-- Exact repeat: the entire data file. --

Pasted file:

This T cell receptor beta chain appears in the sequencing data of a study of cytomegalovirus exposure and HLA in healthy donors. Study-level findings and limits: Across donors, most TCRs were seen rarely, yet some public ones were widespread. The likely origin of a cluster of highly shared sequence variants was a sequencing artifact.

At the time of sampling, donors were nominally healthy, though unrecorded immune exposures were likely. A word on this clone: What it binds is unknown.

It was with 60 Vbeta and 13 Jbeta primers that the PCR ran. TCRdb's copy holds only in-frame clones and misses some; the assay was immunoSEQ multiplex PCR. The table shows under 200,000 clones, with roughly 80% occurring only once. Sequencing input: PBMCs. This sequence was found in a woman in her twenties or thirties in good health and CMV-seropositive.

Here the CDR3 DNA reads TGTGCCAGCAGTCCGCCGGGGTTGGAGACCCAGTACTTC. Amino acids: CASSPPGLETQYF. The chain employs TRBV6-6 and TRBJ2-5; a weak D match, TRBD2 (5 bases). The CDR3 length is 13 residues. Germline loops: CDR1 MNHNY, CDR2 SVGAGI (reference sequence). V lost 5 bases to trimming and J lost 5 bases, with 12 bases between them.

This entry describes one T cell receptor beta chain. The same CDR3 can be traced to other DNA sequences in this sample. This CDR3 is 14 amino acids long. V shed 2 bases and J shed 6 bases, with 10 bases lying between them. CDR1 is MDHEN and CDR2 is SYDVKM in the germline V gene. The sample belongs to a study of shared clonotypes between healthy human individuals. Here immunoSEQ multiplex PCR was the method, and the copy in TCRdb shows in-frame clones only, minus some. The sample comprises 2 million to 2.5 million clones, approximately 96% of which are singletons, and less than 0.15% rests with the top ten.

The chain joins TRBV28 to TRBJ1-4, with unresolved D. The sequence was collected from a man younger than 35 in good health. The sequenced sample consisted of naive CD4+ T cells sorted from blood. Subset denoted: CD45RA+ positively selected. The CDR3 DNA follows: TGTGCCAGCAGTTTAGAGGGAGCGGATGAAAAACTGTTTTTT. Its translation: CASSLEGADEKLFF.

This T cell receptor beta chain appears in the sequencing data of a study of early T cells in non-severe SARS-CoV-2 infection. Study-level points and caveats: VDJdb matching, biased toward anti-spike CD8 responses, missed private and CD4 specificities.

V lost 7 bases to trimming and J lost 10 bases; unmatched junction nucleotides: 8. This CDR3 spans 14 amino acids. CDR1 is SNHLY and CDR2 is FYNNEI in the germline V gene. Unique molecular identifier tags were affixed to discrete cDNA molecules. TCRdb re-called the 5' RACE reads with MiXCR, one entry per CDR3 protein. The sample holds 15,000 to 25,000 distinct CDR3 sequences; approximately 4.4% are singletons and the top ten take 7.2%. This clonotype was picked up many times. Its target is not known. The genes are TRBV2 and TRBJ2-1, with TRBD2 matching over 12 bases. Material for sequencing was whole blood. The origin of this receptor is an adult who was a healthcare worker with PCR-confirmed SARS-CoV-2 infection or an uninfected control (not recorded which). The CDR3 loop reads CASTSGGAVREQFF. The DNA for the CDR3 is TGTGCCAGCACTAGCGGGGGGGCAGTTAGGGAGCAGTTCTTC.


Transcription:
This T cell receptor beta chain appears in the sequencing data of a study of cytomegalovirus exposure and HLA in healthy donors. Study-level findings and limits: Across donors, most TCRs were seen rarely, yet some public ones were widespread. The likely origin of a cluster of highly shared sequence variants was a sequencing artifact.

At the time of sampling, donors were nominally healthy, though unrecorded immune exposures were likely. A word on this clone: What it binds is unknown.

It was with 60 Vbeta and 13 Jbeta primers that the PCR ran. TCRdb's copy holds only in-frame clones and misses some; the assay was immunoSEQ multiplex PCR. The table shows under 200,000 clones, with roughly 80% occurring only once. Sequencing input: PBMCs. This sequence was found in a woman in her twenties or thirties in good health and CMV-seropositive.

Here the CDR3 DNA reads TGTGCCAGCAGTCCGCCGGGGTTGGAGACCCAGTACTTC. Amino acids: CASSPPGLETQYF. The chain employs TRBV6-6 and TRBJ2-5; a weak D match, TRBD2 (5 bases). The CDR3 length is 13 residues. Germline loops: CDR1 MNHNY, CDR2 SVGAGI (reference sequence). V lost 5 bases to trimming and J lost 5 bases, with 12 bases between them.

This entry describes one T cell receptor beta chain. The same CDR3 can be traced to other DNA sequences in this sample. This CDR3 is 14 amino acids long. V shed 2 bases and J shed 6 bases, with 10 bases lying between them. CDR1 is MDHEN and CDR2 is SYDVKM in the germline V gene. The sample belongs to a study of shared clonotypes between healthy human individuals. Here immunoSEQ multiplex PCR was the method, and the copy in TCRdb shows in-frame clones only, minus some. The sample comprises 2 million to 2.5 million clones, approximately 96% of which are singletons, and less than 0.15% rests with the top ten.

The chain joins TRBV28 to TRBJ1-4, with unresolved D. The sequence was collected from a man younger than 35 in good health. The sequenced sample consisted of naive CD4+ T cells sorted from blood. Subset denoted: CD45RA+ positively selected. The CDR3 DNA follows: TGTGCCAGCAGTTTAGAGGGAGCGGATGAAAAACTGTTTTTT. Its translation: CASSLEGADEKLFF.

This T cell receptor beta chain appears in the sequencing data of a study of early T cells in non-severe SARS-CoV-2 infection. Study-level points and caveats: VDJdb matching, biased toward anti-spike CD8 responses, missed private and CD4 specificities.

V lost 7 bases to trimming and J lost 10 bases; unmatched junction nucleotides: 8. This CDR3 spans 14 amino acids. CDR1 is SNHLY and CDR2 is FYNNEI in the germline V gene. Unique molecular identifier tags were affixed to discrete cDNA molecules. TCRdb re-called the 5' RACE reads with MiXCR, one entry per CDR3 protein. The sample holds 15,000 to 25,000 distinct CDR3 sequences; approximately 4.4% are singletons and the top ten take 7.2%. This clonotype was picked up many times. Its target is not known. The genes are TRBV2 and TRBJ2-1, with TRBD2 matching over 12 bases. Material for sequencing was whole blood. The origin of this receptor is an adult who was a healthcare worker with PCR-confirmed SARS-CoV-2 infection or an uninfected control (not recorded which). The CDR3 loop reads CASTSGGAVREQFF. The DNA for the CDR3 is TGTGCCAGCACTAGCGGGGGGGCAGTTAGGGAGCAGTTCTTC.